Focus on East Topeka with Momentum 2022 expected to help lift up area, rest of community

Alonzo Harrison began brainstorming ways to improve East Topeka 20 years ago. Now, with the Momentum 2022 strategic planning initiative’s focus on the area, he says he is excited about improvements that seem to be on the way.

 

“I think it’s an initiative that started a lot of years ago and I’m hopeful that if we can make this happen we can show the citizenry of East Topeka that there is a concern in investment in their part of the city,” said Harrison, owner of HDB Construction in Topeka and a GO Topeka executive board member.

Kayla Bitler, strategic coordinator for Momentum 2022, an initiative meant to support economic developments in Topeka, said most objectives aren’t focused on one particular region of the city but are meant to be implemented city- and countywide.

But bringing extra attention that part of the city was a concern raised during community engagement in building Momentum 2022.

“I think there’s been a concern for many years, as long as I can remember, that East Topeka has been under-represented,” said Keith Warta, president of Bartlett & West and a tri-chair of Momentum 2022. “It certainly gets back to the whole concept that this is the entire community’s plan. We want to make sure that they were represented in a very public way in the plan.”

Although the geographic emphasis is rare in community plans, Matt Pivarnik, president and CEO of the Greater Topeka Chamber of Commerce and GO Topeka, agreed it was warranted because of the community concerns.

“I think it’s addressing equity, economic equity, in just making sure that somebody in East Topeka has the same opportunities to succeed as anywhere else in the county,” he said.

The East Topeka Learning Center is a project expected to bring the most change to the East Topeka area. It will provide post-high school courses, such as opportunities for GED testing and other certificate programs. Located at 2014 S.E. Washington St., the center is set for a soft opening in late 2018 and should be fully operational by the fall of 2019.

Barbara Stapleton, vice president of Workforce and Education at GO Topeka, said when looking at what the Topeka community needed most, they noticed a lack of educational services in the East Topeka neighborhoods.

“One of the things that we saw that really just jumped out is that — for lack of a better term — there is an education desert in East Topeka,” she said, adding the center will provide training opportunities to fill gaps in the workforce.

This is also one of the reasons Topeka Mayor Larry Wolgast said it is important to spend funds on such projects.

“Part of it is developing a workforce for the jobs that are available,” he said, emphasizing that it’s not only about creating jobs but also about finding people who can fill existing positions.

While Harrison is excited about the learning center, he says he is more eager to see if other projects follow.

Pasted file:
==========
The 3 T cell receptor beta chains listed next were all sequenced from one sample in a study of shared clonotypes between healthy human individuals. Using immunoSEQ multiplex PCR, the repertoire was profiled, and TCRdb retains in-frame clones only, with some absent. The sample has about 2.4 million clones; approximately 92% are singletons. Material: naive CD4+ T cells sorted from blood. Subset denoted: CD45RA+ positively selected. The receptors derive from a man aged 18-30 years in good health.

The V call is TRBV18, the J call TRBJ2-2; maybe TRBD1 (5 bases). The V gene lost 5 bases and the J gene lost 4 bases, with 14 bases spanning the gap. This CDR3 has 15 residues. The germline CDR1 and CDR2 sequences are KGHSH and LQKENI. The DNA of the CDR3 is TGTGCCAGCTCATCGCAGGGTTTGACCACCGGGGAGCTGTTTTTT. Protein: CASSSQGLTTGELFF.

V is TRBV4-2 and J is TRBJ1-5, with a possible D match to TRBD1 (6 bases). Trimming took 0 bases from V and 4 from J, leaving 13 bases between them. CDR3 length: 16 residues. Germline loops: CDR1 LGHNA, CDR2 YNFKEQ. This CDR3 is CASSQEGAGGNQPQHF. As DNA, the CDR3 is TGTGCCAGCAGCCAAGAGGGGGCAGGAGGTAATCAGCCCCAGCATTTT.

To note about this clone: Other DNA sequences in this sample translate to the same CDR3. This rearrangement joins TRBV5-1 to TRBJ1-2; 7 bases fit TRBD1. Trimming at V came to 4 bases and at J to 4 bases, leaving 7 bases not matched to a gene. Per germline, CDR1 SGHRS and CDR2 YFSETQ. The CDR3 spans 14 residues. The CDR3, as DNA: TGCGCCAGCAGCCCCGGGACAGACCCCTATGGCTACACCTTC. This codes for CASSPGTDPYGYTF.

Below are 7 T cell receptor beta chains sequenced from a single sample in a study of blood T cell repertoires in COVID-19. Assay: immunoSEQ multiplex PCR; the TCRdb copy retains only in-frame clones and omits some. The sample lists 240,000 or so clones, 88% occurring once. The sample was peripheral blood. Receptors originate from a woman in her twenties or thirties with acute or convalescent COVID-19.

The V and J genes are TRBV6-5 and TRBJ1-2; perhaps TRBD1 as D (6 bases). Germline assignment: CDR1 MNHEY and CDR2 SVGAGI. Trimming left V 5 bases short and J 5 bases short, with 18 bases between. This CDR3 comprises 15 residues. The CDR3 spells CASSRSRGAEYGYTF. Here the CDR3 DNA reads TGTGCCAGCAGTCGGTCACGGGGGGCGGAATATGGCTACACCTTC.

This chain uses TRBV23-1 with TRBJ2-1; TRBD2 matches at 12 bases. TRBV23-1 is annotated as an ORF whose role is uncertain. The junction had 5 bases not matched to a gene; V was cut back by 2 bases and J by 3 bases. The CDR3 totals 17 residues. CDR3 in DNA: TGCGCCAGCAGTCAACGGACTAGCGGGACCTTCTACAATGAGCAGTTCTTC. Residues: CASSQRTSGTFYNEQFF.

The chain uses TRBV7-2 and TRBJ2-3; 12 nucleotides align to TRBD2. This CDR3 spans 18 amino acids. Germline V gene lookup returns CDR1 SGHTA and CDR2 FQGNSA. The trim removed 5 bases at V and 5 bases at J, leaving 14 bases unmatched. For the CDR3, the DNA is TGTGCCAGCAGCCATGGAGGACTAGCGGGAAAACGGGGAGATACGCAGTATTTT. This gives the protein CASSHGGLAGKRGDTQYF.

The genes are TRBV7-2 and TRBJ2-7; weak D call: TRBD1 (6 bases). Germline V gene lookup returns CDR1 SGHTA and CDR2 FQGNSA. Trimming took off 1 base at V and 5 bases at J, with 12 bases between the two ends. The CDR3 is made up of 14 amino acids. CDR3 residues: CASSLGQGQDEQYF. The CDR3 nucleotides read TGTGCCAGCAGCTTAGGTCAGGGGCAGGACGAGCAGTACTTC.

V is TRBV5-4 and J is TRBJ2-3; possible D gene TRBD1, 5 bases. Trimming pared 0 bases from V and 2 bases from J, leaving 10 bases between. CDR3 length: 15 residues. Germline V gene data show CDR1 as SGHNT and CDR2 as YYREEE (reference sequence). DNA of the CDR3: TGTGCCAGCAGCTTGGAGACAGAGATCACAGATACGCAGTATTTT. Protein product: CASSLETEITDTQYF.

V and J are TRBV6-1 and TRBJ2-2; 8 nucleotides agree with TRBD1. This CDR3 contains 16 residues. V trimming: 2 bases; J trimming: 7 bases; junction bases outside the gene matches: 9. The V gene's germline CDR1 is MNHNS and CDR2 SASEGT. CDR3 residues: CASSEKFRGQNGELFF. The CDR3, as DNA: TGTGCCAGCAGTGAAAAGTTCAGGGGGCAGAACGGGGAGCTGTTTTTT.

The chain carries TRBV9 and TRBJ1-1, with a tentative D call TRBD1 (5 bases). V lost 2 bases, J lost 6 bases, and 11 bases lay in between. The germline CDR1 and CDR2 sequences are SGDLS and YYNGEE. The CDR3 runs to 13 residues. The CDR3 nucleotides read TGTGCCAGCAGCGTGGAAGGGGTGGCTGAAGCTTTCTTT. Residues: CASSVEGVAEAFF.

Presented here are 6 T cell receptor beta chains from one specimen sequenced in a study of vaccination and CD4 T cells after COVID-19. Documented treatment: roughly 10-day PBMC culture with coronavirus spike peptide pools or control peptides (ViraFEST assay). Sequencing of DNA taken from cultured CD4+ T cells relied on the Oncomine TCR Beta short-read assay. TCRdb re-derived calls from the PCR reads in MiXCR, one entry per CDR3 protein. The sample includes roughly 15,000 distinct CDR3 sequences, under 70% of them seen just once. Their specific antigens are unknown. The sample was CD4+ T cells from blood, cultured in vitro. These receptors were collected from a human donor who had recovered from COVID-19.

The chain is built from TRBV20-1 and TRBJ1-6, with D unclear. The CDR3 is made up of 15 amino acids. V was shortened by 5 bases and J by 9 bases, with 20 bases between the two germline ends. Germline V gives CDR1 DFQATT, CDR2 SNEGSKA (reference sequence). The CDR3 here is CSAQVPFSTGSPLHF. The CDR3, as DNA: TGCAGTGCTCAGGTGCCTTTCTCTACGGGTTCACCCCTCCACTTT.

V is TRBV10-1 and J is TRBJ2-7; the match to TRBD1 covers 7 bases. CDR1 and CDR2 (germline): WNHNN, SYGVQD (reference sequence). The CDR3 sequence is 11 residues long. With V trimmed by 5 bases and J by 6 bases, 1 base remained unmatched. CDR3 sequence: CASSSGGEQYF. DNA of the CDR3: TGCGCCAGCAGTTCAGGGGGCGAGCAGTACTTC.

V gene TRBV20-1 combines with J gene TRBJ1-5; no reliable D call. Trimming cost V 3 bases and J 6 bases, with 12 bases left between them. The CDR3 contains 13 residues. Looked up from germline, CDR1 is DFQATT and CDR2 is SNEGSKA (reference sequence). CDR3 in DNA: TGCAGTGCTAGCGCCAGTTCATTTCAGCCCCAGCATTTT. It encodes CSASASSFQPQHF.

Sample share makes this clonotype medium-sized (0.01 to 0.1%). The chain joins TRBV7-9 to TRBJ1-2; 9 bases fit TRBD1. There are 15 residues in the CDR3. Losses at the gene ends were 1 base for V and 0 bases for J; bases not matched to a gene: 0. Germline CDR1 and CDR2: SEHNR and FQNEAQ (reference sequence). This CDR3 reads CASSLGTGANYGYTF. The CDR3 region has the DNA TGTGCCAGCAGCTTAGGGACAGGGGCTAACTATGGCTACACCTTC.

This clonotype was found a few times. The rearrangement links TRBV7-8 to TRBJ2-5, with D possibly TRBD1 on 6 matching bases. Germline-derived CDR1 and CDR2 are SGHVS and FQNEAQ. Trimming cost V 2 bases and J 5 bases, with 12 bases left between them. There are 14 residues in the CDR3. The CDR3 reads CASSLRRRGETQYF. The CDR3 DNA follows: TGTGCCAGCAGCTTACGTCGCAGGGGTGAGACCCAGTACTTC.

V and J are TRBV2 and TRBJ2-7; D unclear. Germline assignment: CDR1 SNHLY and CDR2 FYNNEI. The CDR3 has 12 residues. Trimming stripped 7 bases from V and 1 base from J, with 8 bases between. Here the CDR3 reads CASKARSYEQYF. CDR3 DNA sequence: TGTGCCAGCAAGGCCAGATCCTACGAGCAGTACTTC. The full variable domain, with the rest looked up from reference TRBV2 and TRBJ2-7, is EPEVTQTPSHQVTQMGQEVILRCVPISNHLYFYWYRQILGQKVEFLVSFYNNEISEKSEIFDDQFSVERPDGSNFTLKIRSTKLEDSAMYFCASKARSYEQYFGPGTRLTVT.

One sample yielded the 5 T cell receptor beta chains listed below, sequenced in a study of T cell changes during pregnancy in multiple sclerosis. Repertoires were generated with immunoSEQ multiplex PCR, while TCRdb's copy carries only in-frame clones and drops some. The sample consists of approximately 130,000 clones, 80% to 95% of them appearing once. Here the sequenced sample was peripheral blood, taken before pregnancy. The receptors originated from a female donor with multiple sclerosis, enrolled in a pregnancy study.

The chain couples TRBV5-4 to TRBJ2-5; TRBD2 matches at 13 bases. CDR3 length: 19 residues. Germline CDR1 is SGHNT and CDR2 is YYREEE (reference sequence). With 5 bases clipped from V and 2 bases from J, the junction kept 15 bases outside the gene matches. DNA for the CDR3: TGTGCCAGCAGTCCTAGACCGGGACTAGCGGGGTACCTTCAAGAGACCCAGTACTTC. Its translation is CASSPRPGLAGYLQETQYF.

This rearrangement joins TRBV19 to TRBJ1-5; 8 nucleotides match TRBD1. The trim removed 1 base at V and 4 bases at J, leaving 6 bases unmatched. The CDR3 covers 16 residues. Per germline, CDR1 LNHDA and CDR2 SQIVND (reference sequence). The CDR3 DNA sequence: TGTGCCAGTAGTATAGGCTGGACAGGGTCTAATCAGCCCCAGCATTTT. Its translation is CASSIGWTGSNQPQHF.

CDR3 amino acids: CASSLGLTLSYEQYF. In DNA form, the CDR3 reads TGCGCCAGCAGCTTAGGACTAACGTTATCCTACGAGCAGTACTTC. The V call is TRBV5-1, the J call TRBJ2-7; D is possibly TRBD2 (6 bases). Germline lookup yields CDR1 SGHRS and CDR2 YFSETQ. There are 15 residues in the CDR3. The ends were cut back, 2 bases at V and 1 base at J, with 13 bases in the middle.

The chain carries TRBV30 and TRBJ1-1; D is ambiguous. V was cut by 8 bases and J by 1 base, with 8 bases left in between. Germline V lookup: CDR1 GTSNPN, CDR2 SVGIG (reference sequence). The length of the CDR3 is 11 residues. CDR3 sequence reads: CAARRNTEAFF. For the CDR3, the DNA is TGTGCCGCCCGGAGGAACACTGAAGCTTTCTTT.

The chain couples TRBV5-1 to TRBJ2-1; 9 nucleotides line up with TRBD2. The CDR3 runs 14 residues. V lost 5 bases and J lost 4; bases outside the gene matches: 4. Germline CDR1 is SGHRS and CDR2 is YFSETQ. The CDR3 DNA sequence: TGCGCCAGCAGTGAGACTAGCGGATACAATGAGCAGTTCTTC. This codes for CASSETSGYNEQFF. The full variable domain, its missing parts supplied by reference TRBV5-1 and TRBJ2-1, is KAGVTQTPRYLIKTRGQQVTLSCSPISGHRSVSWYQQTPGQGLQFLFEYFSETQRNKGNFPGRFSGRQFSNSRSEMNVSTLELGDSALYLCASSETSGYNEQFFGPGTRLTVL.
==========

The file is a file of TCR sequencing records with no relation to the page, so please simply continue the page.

“I’m hopeful that other lateral activity will spring up,” he said, mentioning better lighting, sidewalks and streets. “Hopefully, if we grow that piece and other businesses come along to support it — whether that be eateries, laundromats, shoe repairs and hardware stores; all the little things that make a community go along — this will be an anchor to other opportunities.”

Harrison said an important thing to remember is that there is often a lot of negativity associated with East Topeka and that these types of programs are necessary to change that mindset.

“I think if we have something this positive … (it) will enhance the quality of life,” he said. “I think it will be a substantial demonstration of commitment to enhance the eastern portion of the city.”

Bitler said the task force has been formed to focus specifically on East Topeka in order to ensure that progress is being made in a productive way.

“The goal of the East Topeka Council is really that they will provide recommendations to other groups about how those objectives can be defined by groups in East Topeka,” she said. “(It is) really an advisory board to make sure the plan as a whole is implemented.”

Wolgast said there can be arguments made for needing focus like this in each quadrant of the city, but that East Topeka seems to need it most.

He said he had heard from people who know East Topeka well and that their “warm, emotional, heartfelt feelings” are what convinced him these actions were necessary.

“We’re aware the need is there but to have the people there express it, it tells us this is something that needs to be done,” he said.

Working toward improving East Topeka will in turn help to improve the rest of the city, Stapleton said.

“We’ve talked about that rising tide that raises all ships,” she said. “This is what we’re doing in terms of that tide. If you can elevate areas of the community, it brings everyone up to that level.”

PowerPlayer
Read more Momentum 2022: The plan to improve Topeka and Shawnee County
 

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